Low Monocytes Levels May Predict Remission, Slowed Disease Progression

Low Monocytes Levels May Predict Remission, Slowed Disease Progression
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Cells of the innate immune system called monocytes can be useful biomarkers to predict the outcomes of people with sarcoidosis, a recent study has found.

The findings showed that patients with low levels of blood monocytes at diagnosis were more likely to achieve remission after two years and had less disease progression.

The study, “Monocytes in sarcoidosis are potent TNF producers and predict disease outcome,” was published in the European Respiratory Journal.

Sarcoidosis results from an overactive immune response that triggers clumps of inflammatory cells called granulomas to take root in various tissues.

While T-cells — a type of immune cell — are thought to drive this process, the contributions of other immune cells, such as mononuclear phagocytes (MNPs), are less well-known.

MNPs comprise a class of cells that include alveolar macrophages (AMs), monocytes and monocyte-derived cells, and dendritic cells (DCs). All of these produce the pro-inflammatory molecule tumor necrosis factor (TNF), a key player implicated in sarcoidosis development.

Although AMs have been studied in sarcoidosis, dendritic cells and monocytes — which have been linked to sarcoidosis-related inflammation — have received less attention.

Now, researchers from Sweden’s Karolinska Institutet compared MNP populations in the blood and airway fluid of 108 individuals with sarcoidosis and 30 healthy people (controls). Their aim was to correlate their findings to two-year disease outcomes.

Of the participants with sarcoidosis, 20 were diagnosed with Löfgren’s syndrome, a milder form of the disease characterized by an acute onset and generally good prognosis.

Both Löfgren’s and chronic (non-Löfgren’s) sarcoidosis participants had elevated levels of monocytes in their blood as compared with the healthy controls. In particular, the sarcoidosis patients had higher levels of so-called intermediate monocytes in their blood. The airway fluid of non-Löfgren’s patients also had more of these cells than that of the controls.

More TNF-producing monocytes also were found in the airway fluid of non-Löfgren’s participants — but not Löfgren’s patients — at the time of diagnosis and throughout disease development. While dendritic cells also produced TNF, they did so less compared with monocytes.

The monocytes isolated from Löfgren’s and non-Löfgren’s patients showed different gene activity patterns, with those from non-LS individuals showing more active inflammation signaling pathways, such as that related to TNF.

“While AMs are numerous in [airway] fluid and undoubtedly play an important role in sarcoidosis, analysis of bulk [airway] cells may mask the contribution of less frequent monocytes/monocyte-derived cells and DCs,” the researchers wrote.

After two years of follow-up, 69 patients remained alive, including 18 in remission and 51 who developed chronic sarcoidosis. Among those now diagnosed with chronic disease, 32 were in stable condition and 19 developed progressive sarcoidosis.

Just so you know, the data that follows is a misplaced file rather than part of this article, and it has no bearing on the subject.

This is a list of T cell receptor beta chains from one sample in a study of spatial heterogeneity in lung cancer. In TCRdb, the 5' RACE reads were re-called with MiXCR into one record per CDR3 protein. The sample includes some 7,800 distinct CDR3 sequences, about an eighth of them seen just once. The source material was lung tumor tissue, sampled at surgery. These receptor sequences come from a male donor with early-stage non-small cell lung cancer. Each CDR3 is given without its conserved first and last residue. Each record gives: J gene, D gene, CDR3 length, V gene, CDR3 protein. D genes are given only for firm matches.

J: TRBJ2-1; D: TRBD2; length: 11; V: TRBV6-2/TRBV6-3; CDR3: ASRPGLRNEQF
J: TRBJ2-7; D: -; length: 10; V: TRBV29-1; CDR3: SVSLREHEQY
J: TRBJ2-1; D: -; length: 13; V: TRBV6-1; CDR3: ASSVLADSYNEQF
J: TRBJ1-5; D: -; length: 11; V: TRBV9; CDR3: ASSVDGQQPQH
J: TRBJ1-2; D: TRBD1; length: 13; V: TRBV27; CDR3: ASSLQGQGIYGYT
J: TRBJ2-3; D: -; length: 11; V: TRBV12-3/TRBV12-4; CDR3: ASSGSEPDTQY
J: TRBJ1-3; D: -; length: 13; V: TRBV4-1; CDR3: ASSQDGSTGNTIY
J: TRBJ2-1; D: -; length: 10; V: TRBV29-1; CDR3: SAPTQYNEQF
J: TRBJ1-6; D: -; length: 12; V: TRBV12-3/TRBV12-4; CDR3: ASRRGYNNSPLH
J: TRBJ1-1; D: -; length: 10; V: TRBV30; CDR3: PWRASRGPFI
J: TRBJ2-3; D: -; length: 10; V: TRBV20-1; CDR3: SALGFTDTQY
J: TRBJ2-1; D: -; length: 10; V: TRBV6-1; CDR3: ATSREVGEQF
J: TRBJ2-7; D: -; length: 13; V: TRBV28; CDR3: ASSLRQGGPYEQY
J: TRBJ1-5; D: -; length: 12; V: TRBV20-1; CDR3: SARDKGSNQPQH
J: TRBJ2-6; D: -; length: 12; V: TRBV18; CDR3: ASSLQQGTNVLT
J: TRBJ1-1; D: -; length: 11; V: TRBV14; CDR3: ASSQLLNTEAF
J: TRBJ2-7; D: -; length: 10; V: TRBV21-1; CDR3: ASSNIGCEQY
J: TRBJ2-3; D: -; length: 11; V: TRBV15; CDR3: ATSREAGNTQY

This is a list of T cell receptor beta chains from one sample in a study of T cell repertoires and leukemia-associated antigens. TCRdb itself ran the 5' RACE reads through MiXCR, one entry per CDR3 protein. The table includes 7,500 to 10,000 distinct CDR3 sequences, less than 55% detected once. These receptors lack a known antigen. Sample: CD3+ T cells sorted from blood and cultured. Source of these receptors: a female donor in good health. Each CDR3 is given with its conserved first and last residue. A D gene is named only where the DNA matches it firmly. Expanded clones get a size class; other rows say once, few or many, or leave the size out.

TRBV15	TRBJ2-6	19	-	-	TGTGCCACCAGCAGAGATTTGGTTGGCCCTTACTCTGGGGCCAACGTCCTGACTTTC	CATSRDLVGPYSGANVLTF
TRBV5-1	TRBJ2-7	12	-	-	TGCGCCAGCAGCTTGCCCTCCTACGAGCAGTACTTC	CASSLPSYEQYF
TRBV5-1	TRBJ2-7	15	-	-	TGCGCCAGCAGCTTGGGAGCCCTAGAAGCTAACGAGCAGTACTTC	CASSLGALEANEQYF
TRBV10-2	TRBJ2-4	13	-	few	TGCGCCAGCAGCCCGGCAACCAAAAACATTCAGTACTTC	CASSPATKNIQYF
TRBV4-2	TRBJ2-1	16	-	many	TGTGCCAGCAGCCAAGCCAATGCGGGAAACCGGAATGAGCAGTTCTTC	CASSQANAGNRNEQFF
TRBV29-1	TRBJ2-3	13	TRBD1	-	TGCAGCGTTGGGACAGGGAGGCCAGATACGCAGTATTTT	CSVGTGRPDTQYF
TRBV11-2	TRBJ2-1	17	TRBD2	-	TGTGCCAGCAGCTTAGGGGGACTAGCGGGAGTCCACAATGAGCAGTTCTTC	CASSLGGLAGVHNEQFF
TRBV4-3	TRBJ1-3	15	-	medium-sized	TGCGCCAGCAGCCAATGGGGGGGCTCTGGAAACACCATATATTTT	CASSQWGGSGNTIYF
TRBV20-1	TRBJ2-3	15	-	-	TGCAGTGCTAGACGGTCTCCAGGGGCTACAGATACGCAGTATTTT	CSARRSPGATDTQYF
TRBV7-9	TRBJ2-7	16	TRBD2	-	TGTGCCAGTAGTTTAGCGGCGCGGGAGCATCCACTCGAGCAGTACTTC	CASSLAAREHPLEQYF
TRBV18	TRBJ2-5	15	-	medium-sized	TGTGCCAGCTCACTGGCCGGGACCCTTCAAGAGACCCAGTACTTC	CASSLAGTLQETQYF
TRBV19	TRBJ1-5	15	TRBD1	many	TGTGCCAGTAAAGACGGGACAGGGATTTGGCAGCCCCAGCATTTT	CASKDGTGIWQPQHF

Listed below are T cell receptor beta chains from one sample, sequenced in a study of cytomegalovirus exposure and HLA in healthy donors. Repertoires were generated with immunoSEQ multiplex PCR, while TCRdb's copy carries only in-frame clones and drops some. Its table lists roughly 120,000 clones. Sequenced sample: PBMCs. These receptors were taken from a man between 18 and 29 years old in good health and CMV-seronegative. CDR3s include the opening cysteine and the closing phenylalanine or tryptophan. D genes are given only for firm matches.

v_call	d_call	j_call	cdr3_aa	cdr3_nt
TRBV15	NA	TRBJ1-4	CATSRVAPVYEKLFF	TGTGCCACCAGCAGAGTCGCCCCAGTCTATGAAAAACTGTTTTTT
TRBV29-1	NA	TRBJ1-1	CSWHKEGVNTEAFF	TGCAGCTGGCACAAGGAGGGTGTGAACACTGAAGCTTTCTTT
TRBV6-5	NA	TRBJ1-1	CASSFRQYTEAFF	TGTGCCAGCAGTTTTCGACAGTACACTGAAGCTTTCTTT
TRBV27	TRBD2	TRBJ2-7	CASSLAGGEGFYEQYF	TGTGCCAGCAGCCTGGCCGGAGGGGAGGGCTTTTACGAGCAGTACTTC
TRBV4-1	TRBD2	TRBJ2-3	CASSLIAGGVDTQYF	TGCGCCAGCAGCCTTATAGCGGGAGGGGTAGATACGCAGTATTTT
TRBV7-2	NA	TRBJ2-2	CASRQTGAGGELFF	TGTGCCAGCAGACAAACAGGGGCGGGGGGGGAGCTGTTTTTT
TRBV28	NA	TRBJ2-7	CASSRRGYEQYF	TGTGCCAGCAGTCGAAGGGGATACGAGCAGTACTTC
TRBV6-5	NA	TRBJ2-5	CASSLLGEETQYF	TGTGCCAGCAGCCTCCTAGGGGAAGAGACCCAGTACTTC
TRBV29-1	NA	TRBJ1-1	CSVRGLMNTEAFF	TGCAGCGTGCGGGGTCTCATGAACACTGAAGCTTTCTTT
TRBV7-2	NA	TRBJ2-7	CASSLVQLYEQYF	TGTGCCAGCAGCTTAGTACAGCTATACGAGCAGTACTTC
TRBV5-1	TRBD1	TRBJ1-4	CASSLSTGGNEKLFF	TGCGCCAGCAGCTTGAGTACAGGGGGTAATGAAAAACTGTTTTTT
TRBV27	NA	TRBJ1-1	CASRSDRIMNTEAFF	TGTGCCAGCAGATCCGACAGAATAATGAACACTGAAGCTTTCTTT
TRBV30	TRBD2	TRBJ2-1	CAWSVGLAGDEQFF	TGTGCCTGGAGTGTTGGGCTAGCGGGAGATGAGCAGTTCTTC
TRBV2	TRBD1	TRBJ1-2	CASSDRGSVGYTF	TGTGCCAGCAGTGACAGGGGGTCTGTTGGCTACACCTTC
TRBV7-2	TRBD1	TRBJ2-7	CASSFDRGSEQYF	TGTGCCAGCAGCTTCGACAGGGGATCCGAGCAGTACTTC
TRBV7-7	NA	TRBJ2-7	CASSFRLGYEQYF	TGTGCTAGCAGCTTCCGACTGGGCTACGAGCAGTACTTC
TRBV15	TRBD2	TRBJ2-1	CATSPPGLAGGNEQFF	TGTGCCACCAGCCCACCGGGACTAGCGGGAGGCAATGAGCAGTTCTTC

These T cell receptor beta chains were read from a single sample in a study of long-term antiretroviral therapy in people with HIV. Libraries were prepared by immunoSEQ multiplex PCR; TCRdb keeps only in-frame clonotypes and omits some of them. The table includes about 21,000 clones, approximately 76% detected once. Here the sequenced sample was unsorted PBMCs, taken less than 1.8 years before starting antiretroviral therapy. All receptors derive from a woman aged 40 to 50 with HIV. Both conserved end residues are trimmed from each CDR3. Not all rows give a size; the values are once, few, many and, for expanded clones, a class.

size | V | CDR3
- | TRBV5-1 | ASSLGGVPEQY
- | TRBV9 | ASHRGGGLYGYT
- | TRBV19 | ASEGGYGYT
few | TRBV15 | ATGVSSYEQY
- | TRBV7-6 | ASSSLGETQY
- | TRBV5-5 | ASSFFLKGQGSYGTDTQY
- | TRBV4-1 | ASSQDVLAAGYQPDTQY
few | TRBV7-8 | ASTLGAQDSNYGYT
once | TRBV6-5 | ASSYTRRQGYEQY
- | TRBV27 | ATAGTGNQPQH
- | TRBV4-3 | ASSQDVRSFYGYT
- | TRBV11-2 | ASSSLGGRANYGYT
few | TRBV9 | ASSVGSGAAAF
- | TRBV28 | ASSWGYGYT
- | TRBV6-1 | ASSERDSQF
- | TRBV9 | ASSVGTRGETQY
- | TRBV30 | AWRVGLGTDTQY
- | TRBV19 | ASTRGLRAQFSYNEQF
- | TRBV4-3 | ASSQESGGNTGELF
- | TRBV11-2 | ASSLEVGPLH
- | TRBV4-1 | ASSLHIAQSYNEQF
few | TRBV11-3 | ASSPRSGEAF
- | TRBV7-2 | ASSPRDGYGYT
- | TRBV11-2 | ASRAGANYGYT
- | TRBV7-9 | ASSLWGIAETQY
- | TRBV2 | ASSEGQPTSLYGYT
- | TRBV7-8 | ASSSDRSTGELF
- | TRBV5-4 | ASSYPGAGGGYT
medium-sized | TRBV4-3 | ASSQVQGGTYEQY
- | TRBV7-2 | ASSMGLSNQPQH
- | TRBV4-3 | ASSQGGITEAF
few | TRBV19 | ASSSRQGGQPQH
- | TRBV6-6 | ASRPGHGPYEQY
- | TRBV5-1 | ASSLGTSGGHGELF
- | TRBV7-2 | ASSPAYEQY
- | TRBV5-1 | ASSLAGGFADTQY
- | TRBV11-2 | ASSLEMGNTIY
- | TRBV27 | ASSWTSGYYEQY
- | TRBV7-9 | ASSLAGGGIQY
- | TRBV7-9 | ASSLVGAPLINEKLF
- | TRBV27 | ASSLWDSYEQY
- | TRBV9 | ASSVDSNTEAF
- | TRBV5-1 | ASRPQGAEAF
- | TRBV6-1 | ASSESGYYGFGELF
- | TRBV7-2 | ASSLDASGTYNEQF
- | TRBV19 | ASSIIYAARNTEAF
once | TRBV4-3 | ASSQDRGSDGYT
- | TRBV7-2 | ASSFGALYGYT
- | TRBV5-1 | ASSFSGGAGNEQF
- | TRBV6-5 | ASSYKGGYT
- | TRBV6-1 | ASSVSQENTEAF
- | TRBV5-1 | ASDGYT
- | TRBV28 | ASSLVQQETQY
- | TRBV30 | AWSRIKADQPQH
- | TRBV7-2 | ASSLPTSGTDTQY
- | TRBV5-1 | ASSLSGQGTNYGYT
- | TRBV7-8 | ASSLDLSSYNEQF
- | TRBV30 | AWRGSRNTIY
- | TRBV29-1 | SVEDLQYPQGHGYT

Notably, patients who had high levels of blood intermediate monocytes at their time of diagnosis were less likely to achieve remission after two years. The levels of monocytes producing TNF at the time of diagnosis also were associated with progressive disease, suggesting that TNF-producing intermediate monocytes are linked to worse outcomes.

“Collectively, our data reveal an important role for monocytes/monocyte-derived cells in sarcoidosis,” the investigators concluded, while calling for further research.

“Continued in-depth analysis of MNPs may help to better understand the clinical heterogeneity and may pave the way to identify biomarkers and treatment options to help sarcoidosis patients clear the disease,” they wrote.

Forest Ray received his PhD in systems biology from Columbia University, where he developed tools to match drug side effects to other diseases. He has since worked as a journalist and science writer, covering topics from rare diseases to the intersection between environmental science and social justice. He currently lives in Long Beach, California.
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Inês holds a PhD in Biomedical Sciences from the University of Lisbon, Portugal, where she specialized in blood vessel biology, blood stem cells, and cancer. Before that, she studied Cell and Molecular Biology at Universidade Nova de Lisboa and worked as a research fellow at Faculdade de Ciências e Tecnologias and Instituto Gulbenkian de Ciência. Inês currently works as a Managing Science Editor, striving to deliver the latest scientific advances to patient communities in a clear and accurate manner.
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Forest Ray received his PhD in systems biology from Columbia University, where he developed tools to match drug side effects to other diseases. He has since worked as a journalist and science writer, covering topics from rare diseases to the intersection between environmental science and social justice. He currently lives in Long Beach, California.
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